While knitting this doll, I felt like Victor Frankenstein, prepping my little beastie that I’ll eventually bring to life, and of course I became inspired to knit another doll, that one will be undead.

As a child my mother couldn’t understand my fascination with the darker subjects such as the occult, horror, etc., and banned me from reading such material. I still managed to read those books. It’s one of the few times I secretly defied her. That fascination has continued to this day, but these days I write stories, or put my ideas into sewing. It’ll be nice to expand that to crochet and knitting.

Knitting amigurim doll
Putting the knitted amigurumi parts together

And while this knitted doll is only body parts, I’m loving her! I’m not sure you can see her little lumps on her upper torso; those will be her boobs. The knitted increases were put in the right place, so the only thing left is to give them a bit of a “lift”.  Also, I’ll be adding a navel. Guess what? When you flip her over, there will be an actual butt, not just some shapeless thing. But that’s as far as I’m going with being anatomically correct. I wanted this knitted doll to be similar to my daughters Monster High dolls.

Of course, I’m using my Knit Picks Options circular needles for this project. Circular needles aren’t only for knitting things in the round (socks, hats, etc.)

Because this doll is knitted flat, there will be a lot of seaming. Since I love sewing (especially hand-sewing) I don’t avoid implementing it into my crafts. You know, I was content to start seaming when all the parts were knitted (I still need to knit the feet) I have an impatient nine-year old daughter who wanted to see at least one seamed body part.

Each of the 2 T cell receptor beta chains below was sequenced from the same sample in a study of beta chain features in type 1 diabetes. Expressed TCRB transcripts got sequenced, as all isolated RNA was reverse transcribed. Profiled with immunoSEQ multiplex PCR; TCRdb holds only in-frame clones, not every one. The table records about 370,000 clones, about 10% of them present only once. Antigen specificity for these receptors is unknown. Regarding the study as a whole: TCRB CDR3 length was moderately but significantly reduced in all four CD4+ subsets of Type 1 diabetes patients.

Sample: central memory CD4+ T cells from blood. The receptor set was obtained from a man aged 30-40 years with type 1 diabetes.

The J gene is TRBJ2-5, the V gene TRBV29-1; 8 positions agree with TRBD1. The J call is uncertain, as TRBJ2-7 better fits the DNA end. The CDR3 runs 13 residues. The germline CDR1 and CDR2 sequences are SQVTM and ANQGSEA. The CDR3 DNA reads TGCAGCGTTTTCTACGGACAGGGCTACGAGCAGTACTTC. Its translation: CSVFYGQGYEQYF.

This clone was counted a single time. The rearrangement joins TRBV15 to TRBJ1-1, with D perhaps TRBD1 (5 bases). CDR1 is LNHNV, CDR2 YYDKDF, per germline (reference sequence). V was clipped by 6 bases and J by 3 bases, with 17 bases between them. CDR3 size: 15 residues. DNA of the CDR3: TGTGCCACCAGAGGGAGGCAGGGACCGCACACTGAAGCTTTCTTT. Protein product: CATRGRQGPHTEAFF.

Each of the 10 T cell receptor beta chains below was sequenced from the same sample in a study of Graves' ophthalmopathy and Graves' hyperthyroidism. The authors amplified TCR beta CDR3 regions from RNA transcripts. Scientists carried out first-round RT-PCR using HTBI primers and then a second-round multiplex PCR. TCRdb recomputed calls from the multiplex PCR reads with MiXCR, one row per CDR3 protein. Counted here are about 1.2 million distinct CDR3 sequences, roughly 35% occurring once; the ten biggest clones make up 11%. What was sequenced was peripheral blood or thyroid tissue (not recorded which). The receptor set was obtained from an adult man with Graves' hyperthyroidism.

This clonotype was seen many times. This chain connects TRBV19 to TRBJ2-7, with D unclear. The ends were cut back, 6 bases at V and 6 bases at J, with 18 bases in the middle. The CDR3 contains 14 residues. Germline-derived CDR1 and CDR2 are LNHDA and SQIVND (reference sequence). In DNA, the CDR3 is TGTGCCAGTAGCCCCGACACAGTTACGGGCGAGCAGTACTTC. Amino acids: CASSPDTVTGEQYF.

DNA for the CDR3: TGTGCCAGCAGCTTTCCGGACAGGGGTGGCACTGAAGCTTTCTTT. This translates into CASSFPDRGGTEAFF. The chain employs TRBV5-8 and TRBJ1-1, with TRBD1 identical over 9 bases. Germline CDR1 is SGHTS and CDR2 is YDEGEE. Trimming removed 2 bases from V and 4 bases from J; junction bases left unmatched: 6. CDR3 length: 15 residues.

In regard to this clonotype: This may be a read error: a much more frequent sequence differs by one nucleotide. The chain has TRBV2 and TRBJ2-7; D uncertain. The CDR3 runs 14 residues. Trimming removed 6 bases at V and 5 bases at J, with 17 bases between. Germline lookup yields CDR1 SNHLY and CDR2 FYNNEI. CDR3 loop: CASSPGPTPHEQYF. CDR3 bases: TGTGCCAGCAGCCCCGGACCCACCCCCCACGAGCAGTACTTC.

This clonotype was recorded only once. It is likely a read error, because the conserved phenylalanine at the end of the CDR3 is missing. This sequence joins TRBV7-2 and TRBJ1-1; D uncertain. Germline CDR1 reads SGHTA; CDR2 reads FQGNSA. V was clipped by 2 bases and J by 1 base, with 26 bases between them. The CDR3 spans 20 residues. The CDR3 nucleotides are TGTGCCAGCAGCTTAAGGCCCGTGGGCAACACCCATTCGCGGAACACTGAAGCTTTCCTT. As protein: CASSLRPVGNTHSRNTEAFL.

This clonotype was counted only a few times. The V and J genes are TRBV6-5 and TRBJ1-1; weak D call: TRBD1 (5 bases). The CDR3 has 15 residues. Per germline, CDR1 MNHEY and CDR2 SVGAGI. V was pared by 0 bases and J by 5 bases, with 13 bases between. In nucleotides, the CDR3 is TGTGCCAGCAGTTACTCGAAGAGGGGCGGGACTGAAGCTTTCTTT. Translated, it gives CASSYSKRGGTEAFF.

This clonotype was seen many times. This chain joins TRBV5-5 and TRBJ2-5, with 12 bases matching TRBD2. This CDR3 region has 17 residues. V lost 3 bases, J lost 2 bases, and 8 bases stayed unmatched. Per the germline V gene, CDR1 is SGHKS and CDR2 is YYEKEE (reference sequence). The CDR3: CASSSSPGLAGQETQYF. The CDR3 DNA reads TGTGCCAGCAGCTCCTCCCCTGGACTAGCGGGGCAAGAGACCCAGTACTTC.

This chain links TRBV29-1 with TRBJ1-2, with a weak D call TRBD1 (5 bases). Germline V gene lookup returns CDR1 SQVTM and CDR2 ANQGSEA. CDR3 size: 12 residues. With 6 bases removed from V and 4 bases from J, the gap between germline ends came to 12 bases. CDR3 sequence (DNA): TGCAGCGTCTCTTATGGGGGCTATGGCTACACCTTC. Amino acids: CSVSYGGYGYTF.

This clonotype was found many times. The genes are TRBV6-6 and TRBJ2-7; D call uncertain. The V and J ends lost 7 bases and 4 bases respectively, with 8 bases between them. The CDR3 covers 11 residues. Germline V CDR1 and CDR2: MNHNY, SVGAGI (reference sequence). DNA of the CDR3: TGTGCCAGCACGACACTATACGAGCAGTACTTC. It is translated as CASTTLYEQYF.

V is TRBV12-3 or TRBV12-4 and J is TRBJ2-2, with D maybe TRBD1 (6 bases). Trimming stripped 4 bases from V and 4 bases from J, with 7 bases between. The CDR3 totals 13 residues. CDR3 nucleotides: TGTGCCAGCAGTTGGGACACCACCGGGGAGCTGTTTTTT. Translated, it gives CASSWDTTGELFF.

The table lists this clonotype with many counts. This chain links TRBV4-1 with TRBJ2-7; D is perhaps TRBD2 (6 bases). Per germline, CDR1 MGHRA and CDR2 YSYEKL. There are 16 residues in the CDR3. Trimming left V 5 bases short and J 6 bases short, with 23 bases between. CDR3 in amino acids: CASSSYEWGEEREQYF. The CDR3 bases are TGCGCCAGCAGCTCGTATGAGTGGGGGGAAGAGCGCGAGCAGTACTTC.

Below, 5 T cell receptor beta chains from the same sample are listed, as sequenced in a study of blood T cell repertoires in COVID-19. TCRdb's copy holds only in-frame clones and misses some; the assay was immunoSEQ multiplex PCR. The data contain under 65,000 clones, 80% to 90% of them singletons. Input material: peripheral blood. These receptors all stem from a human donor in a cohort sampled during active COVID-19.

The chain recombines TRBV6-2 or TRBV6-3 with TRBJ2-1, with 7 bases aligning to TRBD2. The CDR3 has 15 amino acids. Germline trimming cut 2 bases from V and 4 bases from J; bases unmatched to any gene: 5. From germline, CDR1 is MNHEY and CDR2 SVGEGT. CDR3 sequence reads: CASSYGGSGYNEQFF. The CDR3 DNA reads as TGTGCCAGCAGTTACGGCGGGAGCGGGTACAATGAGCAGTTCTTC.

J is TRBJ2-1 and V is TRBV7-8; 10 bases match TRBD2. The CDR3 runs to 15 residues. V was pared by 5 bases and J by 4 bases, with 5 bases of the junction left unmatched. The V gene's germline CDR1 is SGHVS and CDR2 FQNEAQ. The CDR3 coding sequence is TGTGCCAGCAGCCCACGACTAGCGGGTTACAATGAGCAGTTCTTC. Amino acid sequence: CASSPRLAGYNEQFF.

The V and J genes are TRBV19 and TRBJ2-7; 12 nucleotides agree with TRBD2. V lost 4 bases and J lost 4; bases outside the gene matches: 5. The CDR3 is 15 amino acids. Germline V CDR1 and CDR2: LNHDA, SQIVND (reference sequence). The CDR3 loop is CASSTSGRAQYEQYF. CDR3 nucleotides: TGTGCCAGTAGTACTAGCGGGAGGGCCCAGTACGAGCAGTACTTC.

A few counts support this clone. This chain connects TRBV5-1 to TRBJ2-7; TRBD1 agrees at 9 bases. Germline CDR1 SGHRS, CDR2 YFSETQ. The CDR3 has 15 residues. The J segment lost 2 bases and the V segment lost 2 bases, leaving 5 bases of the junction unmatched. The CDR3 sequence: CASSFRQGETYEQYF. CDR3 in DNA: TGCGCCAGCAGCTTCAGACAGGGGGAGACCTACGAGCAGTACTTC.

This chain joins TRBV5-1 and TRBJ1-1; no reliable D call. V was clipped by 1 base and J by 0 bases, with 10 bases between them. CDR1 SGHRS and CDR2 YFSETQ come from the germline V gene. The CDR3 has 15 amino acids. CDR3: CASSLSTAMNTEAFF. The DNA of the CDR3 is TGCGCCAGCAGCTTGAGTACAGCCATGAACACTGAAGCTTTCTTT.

Knitting making a dollhand
Seaming a knitted hand…

And so, last evening before she went to bed, I seamed a hand.

You know… I should have been working on a crocheted doll for my daughter’s best friends birthday party (which is tomorrow) and I promise I’ll do that… today. But yesterday the knitted doll idea I had spinning in my head, was begging me to make her, and so I listened.

Gothic Knits by Fiona McDonald

Where can I find the knitted doll pattern?

My inspiration for the doll came from Fiona McDonald. This particular pattern is from her book, Gothic Knits, as with patterns I follow, I deviated from the pattern; sometimes a little, often a lot. I’ve been a follower of Fiona’s artwork for quite some time.  I was intrigued that with many of the dolls made by her weren’t knit in the round.

With my next knitted amigurumi, I’ll knit in the round, and include a lot of details that I’ll be adding to this doll. Knitting this doll has brought back many fond memories of the numerous dolls I sewed from the age of seven on into my teens. I never played with them, but I sure loved bringing them to “life”.

One of the songs playing through my mind, while knitting this doll… I love Rob Zombie’s music.

Knitted amigurumi

The first amigurumi’s I made were crocheted earlier this year, but it wasn’t the first time I’d heard about them.

I’d discovered them through an amazing knitter who makes exquisite amigurumi dolls. She’s the most talented amigurumi doll artists I’ve seen thus far.  In fact, the moment my daughter saw the dolls she asked me if I could make some for her.

Initially I was planning on doing that, but the more I thought about it…  I  realized that perhaps I my first amigurumi items should be crocheted. After all, I accomplished a lot of  my “handcrafted yarn firsts” with knitting; sweaters, socks, pillows, glove, and hats. Which make sense, I have been knitting for thirty-three years but since I learned only to crochet in December 2011, there weren’t to many items that I hadn’t knitted.

Because of this, I decided crochet would get the first crack at amigurumis…